Residents of the City of Campbell River, Vancouver Island, British Columbia, are fortunate to have access to a generous of supply clean fresh water sourced in majority from manmade John Hart Lake, through a hydro-electric generation plant owned by BC Hydro.
John Hart Lake, northwest of the Campbell River, is within the boundaries of Elk Falls Provincial Park. BC Hydro’s John Hart Generating Station has been supplying water for electrical power operation since 1947. To provide safer, efficient and more reliable service, BC Hydro embarked on the construction of a new underground hydro power generation facility slated for completion in 2018. The change required the City of Campbell River to devise an independent means for sourcing its drinking water.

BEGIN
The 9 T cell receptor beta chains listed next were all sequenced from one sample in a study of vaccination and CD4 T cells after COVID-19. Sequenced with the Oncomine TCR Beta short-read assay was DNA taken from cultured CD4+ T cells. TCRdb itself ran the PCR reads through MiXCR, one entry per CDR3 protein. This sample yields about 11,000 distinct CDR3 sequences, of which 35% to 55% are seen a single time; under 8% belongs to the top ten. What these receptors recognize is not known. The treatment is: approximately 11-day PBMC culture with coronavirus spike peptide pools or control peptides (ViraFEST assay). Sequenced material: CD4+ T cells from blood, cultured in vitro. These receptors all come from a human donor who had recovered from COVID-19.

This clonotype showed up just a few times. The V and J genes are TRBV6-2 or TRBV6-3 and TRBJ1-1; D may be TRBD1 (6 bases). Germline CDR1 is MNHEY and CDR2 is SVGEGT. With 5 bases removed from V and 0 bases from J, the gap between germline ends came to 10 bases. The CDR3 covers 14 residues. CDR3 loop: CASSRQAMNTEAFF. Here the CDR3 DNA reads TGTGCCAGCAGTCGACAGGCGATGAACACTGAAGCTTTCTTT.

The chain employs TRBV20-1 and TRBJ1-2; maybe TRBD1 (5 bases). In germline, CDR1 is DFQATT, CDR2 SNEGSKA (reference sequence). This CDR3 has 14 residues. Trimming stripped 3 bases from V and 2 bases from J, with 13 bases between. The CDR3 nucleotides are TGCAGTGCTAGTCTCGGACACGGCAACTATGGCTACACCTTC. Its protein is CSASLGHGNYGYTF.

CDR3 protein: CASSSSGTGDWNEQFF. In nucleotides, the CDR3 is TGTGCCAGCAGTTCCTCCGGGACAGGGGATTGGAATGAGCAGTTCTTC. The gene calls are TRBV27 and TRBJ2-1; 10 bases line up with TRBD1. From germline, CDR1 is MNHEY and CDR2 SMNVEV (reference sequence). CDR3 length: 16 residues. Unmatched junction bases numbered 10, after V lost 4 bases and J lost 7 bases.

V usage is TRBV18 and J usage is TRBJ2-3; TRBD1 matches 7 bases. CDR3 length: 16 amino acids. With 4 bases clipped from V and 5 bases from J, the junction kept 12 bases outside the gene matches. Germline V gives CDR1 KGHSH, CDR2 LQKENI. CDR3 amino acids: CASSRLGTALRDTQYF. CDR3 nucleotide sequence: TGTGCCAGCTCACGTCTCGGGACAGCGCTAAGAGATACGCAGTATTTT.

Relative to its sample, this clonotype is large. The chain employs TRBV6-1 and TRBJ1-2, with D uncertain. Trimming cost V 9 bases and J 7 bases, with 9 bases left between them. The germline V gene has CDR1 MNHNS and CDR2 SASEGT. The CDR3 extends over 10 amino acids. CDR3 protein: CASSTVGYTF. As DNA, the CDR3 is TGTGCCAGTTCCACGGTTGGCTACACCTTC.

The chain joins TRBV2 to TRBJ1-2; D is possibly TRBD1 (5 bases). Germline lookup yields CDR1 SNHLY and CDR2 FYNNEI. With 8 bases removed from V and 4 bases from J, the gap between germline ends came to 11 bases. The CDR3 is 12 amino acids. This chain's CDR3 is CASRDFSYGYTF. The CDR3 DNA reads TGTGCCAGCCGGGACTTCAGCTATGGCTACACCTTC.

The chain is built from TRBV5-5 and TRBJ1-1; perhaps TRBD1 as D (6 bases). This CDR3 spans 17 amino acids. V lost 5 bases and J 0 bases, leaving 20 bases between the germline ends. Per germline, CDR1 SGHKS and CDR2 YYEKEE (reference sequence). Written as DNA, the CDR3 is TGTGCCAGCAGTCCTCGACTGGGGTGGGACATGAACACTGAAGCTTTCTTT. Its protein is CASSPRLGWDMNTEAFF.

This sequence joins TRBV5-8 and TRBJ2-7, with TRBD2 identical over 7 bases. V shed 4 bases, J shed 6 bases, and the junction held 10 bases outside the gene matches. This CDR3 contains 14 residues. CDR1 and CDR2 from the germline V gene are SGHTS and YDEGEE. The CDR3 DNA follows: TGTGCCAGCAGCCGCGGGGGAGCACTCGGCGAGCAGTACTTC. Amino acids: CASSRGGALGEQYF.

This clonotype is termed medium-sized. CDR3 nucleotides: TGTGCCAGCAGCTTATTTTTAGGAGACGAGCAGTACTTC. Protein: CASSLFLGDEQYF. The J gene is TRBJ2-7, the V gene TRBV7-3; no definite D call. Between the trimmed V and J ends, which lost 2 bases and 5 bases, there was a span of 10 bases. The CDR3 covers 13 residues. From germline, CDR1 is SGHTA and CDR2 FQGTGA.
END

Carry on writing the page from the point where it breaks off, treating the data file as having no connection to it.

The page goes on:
Tapping a New Source
The resulting project, the Campbell River Water Supply Upgrade, required an $18.3 million investment from BC Hydro and $10 million from the City to construct and operate an independent water conveyance system and build a new water treatment facility and pump station alongside John Hart Lake on BC Hydro’s property. The design provides better efficiencies to reduce costs and because it combines operations at one location, it eliminates a section of transmission line through Elk Fall Provincial Park therefore minimizing park impact.
Phase 1 required the open-cut installation of 1.2 km of connecting pipe. Phase 2 involves the construction of 1.4 km of connecting lines, the lake intake structure, pump station and water treatment facility. The City’s new system will provide service to residents by the end of 2017.